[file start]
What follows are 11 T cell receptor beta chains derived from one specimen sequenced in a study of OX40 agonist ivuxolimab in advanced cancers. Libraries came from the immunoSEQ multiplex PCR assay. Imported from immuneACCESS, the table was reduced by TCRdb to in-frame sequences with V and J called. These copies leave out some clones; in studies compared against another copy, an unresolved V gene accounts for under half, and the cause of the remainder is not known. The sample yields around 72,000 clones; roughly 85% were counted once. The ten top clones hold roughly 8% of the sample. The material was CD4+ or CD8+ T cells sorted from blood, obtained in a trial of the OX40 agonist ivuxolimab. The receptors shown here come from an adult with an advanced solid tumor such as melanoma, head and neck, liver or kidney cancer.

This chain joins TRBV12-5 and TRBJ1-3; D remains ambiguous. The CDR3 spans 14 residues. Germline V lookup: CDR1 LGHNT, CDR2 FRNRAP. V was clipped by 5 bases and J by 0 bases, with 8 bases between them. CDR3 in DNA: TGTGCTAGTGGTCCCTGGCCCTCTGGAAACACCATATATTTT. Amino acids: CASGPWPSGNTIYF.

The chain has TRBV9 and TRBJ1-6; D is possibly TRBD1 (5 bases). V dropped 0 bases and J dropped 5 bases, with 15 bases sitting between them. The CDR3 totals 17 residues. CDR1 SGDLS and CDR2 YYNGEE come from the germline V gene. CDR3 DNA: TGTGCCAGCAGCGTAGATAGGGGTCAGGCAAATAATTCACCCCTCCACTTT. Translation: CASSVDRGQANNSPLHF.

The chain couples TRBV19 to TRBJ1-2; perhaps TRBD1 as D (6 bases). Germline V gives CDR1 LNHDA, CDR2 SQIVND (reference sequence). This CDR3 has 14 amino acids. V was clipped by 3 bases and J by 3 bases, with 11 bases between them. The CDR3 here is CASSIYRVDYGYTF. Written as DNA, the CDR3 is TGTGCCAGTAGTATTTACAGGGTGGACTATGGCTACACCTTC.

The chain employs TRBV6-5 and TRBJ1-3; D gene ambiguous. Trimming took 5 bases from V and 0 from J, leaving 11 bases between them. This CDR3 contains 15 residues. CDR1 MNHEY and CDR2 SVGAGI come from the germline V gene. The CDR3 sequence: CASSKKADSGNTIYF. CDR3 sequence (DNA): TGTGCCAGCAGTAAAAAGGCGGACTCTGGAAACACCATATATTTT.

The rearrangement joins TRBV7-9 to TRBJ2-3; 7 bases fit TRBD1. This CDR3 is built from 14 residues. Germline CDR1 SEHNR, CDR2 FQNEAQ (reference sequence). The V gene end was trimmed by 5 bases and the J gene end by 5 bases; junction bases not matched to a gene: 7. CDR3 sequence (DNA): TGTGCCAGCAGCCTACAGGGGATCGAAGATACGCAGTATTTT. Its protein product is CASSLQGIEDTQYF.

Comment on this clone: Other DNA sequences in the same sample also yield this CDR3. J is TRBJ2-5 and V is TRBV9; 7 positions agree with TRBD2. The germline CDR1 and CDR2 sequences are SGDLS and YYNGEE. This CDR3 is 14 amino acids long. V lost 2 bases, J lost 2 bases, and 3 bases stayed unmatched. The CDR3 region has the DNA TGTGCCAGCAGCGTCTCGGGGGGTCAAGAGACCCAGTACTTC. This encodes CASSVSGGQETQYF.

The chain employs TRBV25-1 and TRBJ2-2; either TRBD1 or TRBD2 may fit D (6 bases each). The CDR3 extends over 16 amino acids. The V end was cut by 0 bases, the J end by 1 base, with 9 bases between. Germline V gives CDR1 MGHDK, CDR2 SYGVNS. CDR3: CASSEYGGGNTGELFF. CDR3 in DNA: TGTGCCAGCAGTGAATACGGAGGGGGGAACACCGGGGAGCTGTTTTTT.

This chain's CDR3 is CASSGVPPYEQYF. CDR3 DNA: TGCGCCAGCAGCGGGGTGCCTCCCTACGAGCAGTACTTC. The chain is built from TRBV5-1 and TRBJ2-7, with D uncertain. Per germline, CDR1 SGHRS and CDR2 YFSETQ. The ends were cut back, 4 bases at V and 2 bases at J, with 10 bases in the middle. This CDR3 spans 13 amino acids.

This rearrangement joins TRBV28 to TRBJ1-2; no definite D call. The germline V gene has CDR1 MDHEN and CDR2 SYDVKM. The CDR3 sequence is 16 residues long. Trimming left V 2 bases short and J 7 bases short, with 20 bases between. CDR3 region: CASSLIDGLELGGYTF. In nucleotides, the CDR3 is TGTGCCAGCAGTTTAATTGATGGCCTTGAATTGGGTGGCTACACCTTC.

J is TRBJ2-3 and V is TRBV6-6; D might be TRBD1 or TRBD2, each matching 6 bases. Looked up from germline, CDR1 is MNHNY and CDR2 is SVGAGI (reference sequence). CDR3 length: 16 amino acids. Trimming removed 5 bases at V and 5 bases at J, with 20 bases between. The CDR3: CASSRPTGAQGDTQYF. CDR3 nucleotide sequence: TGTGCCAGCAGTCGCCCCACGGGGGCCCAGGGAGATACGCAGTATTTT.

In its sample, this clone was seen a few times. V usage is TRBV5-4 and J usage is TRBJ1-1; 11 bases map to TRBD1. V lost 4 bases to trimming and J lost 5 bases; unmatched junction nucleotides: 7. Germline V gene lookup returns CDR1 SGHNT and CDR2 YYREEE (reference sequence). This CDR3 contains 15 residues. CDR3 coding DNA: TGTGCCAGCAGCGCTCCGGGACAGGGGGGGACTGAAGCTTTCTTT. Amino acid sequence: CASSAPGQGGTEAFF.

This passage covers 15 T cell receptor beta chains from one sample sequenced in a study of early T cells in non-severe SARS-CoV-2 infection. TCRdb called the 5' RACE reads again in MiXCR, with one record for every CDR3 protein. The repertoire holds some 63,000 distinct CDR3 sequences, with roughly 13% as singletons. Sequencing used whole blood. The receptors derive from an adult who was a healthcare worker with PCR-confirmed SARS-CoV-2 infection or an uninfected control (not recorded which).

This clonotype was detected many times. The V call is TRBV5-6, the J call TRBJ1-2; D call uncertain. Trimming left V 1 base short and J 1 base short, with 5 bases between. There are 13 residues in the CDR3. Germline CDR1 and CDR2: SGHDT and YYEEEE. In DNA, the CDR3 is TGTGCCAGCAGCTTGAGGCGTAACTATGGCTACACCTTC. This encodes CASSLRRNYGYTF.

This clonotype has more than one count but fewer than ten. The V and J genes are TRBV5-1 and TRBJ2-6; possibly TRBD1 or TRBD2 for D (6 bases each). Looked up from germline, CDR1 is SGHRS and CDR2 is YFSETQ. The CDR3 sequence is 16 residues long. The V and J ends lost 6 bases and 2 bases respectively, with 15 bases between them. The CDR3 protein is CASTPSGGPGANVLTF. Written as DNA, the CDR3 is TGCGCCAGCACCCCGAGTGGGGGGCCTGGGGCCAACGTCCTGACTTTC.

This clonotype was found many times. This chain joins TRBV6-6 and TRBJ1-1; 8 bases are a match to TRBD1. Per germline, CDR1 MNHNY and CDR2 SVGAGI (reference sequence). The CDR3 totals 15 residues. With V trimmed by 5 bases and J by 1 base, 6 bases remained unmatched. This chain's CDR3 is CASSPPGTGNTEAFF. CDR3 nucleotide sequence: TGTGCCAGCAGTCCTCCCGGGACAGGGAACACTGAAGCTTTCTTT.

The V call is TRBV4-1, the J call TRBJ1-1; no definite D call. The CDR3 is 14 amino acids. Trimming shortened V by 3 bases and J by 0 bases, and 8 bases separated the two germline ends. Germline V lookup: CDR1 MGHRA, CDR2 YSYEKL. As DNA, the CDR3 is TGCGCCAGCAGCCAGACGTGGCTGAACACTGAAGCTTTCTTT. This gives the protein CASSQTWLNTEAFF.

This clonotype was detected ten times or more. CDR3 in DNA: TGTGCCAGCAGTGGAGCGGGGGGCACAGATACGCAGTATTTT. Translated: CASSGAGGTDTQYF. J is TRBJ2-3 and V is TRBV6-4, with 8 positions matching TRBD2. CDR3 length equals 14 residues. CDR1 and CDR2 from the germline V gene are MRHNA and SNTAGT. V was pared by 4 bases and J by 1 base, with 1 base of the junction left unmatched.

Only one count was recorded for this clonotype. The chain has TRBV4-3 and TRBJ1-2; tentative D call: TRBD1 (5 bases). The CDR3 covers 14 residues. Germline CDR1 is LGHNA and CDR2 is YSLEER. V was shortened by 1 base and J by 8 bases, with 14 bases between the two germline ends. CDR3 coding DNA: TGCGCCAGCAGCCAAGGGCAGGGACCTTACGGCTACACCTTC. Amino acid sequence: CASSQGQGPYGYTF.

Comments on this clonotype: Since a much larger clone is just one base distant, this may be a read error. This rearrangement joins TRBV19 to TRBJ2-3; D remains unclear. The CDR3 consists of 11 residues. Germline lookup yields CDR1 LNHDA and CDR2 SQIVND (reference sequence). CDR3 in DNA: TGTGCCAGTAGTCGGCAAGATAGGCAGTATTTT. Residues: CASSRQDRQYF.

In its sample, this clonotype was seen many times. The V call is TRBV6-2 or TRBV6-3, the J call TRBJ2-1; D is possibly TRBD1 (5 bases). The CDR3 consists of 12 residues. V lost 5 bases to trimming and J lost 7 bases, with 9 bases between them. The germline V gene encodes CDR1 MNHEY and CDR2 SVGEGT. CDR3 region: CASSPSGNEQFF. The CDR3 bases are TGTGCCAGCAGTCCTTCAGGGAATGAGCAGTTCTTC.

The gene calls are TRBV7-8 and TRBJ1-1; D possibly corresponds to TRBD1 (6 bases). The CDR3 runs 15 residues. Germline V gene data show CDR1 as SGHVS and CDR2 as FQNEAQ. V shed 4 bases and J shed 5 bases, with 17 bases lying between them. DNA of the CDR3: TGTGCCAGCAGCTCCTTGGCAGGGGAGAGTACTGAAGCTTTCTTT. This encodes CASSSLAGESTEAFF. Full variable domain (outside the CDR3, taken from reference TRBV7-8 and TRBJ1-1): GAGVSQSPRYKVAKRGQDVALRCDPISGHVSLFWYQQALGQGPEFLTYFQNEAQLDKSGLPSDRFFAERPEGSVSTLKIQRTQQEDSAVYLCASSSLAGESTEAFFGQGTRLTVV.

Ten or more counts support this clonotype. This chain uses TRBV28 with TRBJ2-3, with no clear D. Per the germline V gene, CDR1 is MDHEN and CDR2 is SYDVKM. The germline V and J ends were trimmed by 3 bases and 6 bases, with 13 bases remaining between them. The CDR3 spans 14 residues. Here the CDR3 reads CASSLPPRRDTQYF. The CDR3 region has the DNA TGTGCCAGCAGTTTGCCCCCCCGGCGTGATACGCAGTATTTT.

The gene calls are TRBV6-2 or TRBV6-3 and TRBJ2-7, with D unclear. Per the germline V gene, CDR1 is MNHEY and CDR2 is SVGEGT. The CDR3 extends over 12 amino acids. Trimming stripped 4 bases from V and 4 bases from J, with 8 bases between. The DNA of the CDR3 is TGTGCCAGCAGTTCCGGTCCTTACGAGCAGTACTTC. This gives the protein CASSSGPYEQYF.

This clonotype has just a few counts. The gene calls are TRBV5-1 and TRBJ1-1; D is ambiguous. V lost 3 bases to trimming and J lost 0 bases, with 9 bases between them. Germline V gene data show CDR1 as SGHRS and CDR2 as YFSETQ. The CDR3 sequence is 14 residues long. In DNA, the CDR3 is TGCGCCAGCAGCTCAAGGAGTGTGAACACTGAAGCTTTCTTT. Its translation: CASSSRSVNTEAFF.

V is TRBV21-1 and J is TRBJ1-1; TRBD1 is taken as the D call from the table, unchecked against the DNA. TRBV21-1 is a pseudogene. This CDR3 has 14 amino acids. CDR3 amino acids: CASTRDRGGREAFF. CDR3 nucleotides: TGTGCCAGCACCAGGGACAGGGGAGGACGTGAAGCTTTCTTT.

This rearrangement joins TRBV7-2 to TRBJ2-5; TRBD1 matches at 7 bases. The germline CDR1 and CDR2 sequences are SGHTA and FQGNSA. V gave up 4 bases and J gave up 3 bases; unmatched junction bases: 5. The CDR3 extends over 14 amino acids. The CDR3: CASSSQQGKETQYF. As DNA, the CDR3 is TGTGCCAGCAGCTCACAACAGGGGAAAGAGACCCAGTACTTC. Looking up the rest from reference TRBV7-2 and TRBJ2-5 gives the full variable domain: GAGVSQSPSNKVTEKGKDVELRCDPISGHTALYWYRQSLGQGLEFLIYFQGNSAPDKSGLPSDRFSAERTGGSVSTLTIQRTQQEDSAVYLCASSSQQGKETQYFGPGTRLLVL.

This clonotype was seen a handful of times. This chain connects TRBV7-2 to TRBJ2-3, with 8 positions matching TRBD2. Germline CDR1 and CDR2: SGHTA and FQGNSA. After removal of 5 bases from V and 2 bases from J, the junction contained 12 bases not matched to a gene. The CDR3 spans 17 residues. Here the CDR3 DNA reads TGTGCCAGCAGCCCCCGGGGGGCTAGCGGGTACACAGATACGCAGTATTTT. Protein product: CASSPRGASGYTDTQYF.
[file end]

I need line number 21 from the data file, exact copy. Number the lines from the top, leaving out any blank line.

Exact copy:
In its sample, this clonotype was seen many times. The V call is TRBV6-2 or TRBV6-3, the J call TRBJ2-1; D is possibly TRBD1 (5 bases). The CDR3 consists of 12 residues. V lost 5 bases to trimming and J lost 7 bases, with 9 bases between them. The germline V gene encodes CDR1 MNHEY and CDR2 SVGEGT. CDR3 region: CASSPSGNEQFF. The CDR3 bases are TGTGCCAGCAGTCCTTCAGGGAATGAGCAGTTCTTC.